- If you’re coughing a lot, an over-the-counter cough suppressant can be helpful. Guaifenesin-dextromethorphan (Robitussin DM) is one option. If that doesn’t work, your doctor can prescribe you benzonatate (Tessalon).
- If the pain doesn’t get better on its own in a week, a physical therapist may be able to help you with a number of therapies including cross fiber friction massage, postural exercises, hot/cold pads, dry needling, and electro-accupuncture.
- If these treatments don’t work, your doctor might want to give you an injection with a local anesthetic, such as lidocaine (Xylocaine) or an injectable corticosteroid, such as depo-methylprednisolone, according to the American Academy of Family Physicians. They’ll inject it into the joint and it will help dull the pain.
What causes acute costochondritis?
Costochondritis is inflammatory. It is caused by inflammation of the costal cartilages and their sternal articulations, also known as the costochondral junctions.
Inflammation can be caused by microtrauma, overuse, or straining of the chest muscles. Often there is no identifiable cause.
But you’re more likely to develop it if you are:
- Over 40 years of age.
- Overusing your chest muscles.
- Experiencing or have a previous injury in your chest wall (the skin, fat, muscles, bones, and tissues that form a protective structure around the vital organs in your chest).
- Doing strenuous exercise, usually repeated, including running, cycling, weightlifting, or vigorous sports.
- Coughing a lot.
- Engaging in manual labor.
Your risk is also higher if you have a medical history of:
Chest pain in children
Many resources downplay the seriousness of costochondritis. While it is true that it is not life-threatening, it can be quite debilitating, which is why you need medical attention. —Dr. Chen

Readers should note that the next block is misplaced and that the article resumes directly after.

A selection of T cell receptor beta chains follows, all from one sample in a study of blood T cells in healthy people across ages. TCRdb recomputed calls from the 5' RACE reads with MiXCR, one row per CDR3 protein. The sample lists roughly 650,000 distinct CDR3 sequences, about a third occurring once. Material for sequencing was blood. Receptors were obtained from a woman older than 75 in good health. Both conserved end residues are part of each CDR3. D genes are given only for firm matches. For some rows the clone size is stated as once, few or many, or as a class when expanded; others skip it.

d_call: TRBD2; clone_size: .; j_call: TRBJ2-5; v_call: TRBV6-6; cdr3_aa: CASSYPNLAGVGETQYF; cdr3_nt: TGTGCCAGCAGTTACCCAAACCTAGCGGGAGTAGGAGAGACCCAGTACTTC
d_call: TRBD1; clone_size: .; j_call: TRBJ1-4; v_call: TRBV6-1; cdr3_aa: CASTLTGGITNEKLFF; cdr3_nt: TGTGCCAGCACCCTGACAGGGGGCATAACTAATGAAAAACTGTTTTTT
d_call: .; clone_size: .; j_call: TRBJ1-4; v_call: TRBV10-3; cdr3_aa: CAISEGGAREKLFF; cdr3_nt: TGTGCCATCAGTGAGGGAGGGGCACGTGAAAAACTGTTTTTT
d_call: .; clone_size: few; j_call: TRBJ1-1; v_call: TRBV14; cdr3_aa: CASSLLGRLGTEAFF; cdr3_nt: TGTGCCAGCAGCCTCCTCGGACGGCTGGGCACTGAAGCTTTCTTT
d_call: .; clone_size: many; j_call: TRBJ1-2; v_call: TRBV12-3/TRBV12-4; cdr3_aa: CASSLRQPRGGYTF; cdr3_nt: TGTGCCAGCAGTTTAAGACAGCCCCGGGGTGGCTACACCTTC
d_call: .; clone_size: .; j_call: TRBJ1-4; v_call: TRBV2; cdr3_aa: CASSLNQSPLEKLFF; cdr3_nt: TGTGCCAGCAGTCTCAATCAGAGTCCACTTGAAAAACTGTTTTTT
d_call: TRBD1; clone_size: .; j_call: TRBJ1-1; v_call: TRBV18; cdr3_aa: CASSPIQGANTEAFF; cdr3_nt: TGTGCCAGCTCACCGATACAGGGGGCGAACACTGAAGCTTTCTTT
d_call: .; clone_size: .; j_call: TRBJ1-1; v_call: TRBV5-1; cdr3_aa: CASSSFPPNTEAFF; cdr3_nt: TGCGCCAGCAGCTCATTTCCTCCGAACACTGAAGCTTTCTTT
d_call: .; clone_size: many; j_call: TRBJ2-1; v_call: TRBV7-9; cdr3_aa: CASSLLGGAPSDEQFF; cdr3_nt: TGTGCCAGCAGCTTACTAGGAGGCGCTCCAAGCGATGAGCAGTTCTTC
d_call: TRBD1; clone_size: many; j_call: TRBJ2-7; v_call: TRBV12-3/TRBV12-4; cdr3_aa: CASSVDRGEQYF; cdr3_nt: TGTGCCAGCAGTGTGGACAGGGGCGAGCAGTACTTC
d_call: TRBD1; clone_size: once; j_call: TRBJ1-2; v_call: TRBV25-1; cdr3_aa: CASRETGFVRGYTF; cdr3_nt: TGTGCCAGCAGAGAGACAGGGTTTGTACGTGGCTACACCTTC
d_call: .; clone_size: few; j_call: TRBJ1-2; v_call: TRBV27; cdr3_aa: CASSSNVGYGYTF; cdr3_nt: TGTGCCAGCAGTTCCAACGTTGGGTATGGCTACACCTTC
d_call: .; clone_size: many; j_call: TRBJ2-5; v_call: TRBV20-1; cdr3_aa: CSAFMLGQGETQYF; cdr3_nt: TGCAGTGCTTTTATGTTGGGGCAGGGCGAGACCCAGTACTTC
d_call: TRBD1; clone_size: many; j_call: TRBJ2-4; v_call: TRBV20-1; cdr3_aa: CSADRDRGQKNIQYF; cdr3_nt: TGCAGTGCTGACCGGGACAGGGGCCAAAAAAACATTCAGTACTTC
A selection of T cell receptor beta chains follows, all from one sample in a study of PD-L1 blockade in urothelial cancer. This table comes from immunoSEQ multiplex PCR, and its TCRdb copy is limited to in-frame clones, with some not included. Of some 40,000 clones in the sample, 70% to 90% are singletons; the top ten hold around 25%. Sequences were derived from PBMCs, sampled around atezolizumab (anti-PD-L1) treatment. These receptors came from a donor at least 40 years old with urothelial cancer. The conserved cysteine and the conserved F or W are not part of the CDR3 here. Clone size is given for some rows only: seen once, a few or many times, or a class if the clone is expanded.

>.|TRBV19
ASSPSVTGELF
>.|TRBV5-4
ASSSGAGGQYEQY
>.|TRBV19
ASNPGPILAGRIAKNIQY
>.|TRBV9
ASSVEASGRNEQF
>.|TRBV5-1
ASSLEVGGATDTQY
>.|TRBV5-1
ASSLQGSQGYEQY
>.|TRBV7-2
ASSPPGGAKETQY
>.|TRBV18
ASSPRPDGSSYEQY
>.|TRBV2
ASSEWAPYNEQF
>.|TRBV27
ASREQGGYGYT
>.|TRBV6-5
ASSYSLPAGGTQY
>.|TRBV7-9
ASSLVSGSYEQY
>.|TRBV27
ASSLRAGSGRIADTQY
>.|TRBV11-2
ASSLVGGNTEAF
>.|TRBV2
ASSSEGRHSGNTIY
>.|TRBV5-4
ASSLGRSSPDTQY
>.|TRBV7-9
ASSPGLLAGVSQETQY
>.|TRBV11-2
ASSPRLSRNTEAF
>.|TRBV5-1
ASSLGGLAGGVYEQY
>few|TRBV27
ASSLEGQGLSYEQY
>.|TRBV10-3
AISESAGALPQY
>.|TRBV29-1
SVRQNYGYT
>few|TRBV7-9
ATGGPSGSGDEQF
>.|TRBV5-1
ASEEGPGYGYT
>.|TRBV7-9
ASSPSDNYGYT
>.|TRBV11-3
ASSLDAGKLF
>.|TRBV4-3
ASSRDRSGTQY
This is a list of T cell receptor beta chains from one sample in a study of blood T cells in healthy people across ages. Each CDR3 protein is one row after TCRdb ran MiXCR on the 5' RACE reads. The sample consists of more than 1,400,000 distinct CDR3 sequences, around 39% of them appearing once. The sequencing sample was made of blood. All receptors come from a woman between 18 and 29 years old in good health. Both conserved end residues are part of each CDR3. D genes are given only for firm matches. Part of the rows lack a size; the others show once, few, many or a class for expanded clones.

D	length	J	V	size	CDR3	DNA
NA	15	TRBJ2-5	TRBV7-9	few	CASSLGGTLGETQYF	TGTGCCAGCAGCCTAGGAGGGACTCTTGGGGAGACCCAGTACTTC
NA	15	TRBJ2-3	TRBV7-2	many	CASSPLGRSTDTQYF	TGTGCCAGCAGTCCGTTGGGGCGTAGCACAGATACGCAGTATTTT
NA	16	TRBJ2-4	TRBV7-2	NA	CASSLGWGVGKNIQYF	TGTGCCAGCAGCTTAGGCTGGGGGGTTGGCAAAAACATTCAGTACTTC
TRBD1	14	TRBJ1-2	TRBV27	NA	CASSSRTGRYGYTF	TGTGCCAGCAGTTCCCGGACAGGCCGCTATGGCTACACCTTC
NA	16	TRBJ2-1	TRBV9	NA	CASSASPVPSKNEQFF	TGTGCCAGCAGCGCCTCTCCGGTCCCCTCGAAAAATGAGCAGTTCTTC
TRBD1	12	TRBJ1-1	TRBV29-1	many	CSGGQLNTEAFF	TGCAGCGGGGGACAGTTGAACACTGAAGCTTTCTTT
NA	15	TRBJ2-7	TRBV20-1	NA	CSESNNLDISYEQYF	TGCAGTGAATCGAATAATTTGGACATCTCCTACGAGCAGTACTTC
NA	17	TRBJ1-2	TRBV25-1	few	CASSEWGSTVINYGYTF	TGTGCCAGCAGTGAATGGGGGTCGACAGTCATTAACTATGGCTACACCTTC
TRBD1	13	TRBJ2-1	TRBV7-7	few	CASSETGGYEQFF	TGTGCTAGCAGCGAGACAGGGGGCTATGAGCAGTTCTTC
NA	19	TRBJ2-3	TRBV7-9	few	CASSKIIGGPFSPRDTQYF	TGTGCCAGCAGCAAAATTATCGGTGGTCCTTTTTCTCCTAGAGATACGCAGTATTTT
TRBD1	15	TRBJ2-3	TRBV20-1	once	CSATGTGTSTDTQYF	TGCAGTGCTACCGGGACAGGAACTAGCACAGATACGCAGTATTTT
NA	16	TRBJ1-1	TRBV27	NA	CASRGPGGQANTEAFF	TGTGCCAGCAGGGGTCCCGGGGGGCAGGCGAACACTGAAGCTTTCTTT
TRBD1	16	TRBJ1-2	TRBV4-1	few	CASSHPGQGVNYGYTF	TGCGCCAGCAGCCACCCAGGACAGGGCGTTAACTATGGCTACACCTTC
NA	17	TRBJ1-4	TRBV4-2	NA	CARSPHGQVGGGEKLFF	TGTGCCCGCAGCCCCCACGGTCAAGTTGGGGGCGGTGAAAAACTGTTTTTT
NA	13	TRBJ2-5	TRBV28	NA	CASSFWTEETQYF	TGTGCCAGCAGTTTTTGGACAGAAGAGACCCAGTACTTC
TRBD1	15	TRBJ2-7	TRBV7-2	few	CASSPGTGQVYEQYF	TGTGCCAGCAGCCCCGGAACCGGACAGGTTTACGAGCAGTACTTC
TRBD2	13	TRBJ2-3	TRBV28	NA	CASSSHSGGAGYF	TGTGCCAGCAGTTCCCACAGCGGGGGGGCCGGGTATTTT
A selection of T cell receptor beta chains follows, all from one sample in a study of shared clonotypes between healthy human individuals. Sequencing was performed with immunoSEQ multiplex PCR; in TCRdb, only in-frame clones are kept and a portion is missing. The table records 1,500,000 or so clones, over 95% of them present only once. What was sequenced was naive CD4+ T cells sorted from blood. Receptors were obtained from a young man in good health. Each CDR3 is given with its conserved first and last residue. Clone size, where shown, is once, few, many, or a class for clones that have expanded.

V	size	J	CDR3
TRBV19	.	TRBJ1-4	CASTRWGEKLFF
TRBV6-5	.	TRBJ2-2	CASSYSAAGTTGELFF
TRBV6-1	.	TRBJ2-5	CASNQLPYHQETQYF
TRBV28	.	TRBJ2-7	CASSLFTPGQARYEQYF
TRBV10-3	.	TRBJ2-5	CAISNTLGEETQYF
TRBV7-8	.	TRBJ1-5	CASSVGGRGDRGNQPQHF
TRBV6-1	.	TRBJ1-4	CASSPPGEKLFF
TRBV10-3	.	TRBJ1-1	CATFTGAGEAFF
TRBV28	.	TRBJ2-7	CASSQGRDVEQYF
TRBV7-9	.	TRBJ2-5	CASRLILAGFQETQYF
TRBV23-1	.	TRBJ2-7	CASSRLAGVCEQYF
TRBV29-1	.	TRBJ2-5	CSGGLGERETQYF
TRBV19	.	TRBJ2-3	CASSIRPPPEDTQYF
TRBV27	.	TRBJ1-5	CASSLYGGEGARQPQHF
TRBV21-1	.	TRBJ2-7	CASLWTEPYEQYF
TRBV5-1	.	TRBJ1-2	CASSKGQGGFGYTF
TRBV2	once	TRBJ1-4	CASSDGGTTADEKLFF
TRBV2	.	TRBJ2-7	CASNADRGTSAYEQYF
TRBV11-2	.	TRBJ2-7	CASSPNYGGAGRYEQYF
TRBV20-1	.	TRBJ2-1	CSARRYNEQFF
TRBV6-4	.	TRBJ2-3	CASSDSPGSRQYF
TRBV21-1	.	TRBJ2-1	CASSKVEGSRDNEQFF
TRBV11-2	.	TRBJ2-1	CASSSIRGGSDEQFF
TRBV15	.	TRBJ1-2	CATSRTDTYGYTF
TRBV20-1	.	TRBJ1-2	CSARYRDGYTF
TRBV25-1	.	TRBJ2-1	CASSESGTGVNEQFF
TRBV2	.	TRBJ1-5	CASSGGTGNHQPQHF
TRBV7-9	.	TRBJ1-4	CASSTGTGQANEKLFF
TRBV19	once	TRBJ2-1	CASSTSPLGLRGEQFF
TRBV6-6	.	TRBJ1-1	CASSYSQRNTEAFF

Chest wall syndrome is very common in kids. In fact, 40% of the time a child complains about chest pain, it will be from this. Treatment is the same as it is for adults.
While kids rarely get heart attacks, if your child has chest pain, contact or see your pediatrician as soon as possible.
It is difficult to prevent costochondritis because it is hard to know what causes it. If you get it once, do the following to prevent it from happening again:
- Stretch your chest muscles before and after exercise.
- Don’t overuse your chest muscles.
- Always use good form to lift and move heavy items.
- If you do manual labor for your job, see if you can move to a position that doesn’t use the chest as much.
- If coughing was the cause, take a cough suppressant when you get a cough in the future. And see your doctor to treat the cause of the cough.
- If you have ongoing (chronic) costochondritis, you should ask your doctor about physical therapy.
I am a 25 year old female who started having stabbing chest pain above my left breast that gradually aggravates my left shoulder muscles throughout the day. To me, this diagnosis seems the most accurate since I have been exercising more than I usually do plus lifting a 35+ pound baby almost everyday. So far, Ibuprofen seems to help and lessening my activity level also helps. It has been almost two weeks since this has been occurring and hopefully with meds and rest it will disappear entirely. Thanks for the info! :)